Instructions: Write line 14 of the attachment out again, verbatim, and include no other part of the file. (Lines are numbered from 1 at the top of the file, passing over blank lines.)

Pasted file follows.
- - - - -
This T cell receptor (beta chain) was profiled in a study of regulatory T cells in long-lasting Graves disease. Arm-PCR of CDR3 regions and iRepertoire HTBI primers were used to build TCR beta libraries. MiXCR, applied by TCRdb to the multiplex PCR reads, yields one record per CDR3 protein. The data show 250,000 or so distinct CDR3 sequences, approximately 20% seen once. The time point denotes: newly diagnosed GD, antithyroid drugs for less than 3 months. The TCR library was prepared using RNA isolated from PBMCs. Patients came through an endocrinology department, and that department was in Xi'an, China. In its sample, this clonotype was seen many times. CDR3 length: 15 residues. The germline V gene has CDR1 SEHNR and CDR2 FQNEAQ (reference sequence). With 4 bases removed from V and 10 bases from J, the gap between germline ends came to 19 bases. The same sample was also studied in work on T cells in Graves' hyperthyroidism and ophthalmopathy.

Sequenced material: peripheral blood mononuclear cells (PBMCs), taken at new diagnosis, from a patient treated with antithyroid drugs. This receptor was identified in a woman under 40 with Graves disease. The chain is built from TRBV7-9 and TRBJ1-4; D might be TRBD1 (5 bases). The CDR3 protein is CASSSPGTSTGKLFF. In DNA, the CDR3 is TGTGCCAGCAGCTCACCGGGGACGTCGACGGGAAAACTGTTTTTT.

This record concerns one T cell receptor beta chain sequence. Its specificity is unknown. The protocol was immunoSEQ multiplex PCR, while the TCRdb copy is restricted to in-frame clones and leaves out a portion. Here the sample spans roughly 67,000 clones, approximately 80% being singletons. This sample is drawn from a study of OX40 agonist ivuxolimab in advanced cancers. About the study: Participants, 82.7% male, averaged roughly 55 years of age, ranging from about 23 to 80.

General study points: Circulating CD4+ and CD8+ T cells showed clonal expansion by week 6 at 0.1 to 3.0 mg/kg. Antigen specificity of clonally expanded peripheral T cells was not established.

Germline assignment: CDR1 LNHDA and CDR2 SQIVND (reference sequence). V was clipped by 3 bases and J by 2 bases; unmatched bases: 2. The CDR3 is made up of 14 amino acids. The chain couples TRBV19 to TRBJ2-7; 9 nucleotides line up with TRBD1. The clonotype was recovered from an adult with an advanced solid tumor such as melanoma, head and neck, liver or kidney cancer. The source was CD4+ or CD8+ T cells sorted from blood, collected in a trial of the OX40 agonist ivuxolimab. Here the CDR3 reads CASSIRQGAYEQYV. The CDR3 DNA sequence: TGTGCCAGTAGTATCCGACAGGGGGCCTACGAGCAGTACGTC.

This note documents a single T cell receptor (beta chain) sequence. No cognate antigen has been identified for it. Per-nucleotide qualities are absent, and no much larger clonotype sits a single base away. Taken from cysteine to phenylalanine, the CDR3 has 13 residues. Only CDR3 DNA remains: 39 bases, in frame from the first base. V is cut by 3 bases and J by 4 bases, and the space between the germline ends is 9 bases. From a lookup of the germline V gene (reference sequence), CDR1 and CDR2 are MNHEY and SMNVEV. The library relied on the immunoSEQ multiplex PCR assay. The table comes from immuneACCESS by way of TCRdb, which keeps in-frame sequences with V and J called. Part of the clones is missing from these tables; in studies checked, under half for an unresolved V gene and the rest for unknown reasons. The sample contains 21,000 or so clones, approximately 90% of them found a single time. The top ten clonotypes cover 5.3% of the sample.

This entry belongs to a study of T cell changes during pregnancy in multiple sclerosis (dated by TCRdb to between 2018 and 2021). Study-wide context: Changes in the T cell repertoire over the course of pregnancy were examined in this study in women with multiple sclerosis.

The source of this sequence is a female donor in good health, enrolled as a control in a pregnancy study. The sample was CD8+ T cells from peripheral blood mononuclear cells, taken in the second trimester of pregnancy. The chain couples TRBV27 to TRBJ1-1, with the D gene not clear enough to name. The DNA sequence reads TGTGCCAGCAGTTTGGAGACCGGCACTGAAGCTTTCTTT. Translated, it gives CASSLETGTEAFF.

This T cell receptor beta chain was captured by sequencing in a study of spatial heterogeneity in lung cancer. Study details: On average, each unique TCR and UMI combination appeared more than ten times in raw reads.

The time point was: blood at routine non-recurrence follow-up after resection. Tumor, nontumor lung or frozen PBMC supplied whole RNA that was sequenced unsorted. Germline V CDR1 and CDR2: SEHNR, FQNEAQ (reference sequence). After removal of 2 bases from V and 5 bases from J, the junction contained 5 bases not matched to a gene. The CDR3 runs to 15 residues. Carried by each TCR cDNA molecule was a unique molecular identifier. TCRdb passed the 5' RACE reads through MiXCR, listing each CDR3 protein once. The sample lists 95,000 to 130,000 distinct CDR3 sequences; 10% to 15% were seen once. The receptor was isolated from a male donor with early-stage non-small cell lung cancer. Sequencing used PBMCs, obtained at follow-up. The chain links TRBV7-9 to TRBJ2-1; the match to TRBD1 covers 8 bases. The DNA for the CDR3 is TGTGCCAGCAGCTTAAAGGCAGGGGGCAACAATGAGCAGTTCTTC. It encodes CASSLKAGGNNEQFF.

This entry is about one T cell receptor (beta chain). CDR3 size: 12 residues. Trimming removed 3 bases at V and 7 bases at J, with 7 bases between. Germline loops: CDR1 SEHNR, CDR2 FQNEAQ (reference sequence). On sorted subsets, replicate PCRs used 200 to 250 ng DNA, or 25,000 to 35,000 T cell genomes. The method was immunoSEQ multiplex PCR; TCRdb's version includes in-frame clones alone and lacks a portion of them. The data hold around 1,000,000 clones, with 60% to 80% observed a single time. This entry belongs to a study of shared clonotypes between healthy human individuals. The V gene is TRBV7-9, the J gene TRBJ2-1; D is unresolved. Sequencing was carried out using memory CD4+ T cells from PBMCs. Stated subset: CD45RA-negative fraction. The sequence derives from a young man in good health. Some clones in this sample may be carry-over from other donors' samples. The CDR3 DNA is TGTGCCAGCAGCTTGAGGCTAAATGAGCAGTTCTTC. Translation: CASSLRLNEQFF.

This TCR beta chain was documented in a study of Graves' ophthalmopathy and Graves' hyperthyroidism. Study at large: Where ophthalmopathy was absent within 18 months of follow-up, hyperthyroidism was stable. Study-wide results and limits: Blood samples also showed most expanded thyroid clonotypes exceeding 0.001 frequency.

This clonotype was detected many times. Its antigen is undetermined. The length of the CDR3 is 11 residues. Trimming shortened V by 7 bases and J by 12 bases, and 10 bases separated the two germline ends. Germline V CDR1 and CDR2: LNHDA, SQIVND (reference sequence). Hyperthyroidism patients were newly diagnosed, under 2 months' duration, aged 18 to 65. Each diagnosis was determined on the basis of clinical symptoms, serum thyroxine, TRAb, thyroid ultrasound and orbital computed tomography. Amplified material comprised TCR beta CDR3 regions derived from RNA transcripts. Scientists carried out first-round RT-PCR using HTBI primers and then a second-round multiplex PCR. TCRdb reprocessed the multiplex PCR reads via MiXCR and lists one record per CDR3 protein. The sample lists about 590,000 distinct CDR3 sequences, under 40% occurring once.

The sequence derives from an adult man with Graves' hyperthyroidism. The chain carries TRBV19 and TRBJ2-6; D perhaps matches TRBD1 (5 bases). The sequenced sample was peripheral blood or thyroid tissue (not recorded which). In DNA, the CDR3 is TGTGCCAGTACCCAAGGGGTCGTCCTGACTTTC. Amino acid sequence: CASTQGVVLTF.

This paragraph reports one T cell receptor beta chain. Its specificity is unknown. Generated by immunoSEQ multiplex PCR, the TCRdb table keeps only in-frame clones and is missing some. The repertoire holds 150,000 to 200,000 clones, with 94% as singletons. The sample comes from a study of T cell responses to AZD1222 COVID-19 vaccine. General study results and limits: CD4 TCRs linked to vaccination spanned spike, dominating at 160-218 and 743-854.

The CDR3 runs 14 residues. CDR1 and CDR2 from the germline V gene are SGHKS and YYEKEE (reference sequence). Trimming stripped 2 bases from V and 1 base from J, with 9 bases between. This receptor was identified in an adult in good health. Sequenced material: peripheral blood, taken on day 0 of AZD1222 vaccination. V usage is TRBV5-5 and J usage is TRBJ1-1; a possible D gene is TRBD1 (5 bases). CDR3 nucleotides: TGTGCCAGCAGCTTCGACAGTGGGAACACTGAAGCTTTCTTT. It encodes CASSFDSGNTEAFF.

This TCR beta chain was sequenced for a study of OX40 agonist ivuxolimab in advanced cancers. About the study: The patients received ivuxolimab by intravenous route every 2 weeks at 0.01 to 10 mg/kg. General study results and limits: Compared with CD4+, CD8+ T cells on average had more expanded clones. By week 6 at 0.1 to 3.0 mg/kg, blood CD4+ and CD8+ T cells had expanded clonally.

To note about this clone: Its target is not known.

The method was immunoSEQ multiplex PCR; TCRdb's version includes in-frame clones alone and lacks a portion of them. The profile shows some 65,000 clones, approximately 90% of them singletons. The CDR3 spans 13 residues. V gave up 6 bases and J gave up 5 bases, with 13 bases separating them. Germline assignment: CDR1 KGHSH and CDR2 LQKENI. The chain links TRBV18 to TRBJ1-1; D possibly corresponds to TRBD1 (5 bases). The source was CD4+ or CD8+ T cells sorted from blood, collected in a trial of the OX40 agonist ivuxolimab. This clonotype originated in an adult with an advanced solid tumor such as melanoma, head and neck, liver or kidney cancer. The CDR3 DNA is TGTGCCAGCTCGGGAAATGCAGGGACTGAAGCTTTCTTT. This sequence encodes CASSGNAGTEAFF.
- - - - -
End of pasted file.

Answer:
The sequence derives from an adult man with Graves' hyperthyroidism. The chain carries TRBV19 and TRBJ2-6; D perhaps matches TRBD1 (5 bases). The sequenced sample was peripheral blood or thyroid tissue (not recorded which). In DNA, the CDR3 is TGTGCCAGTACCCAAGGGGTCGTCCTGACTTTC. Amino acid sequence: CASTQGVVLTF.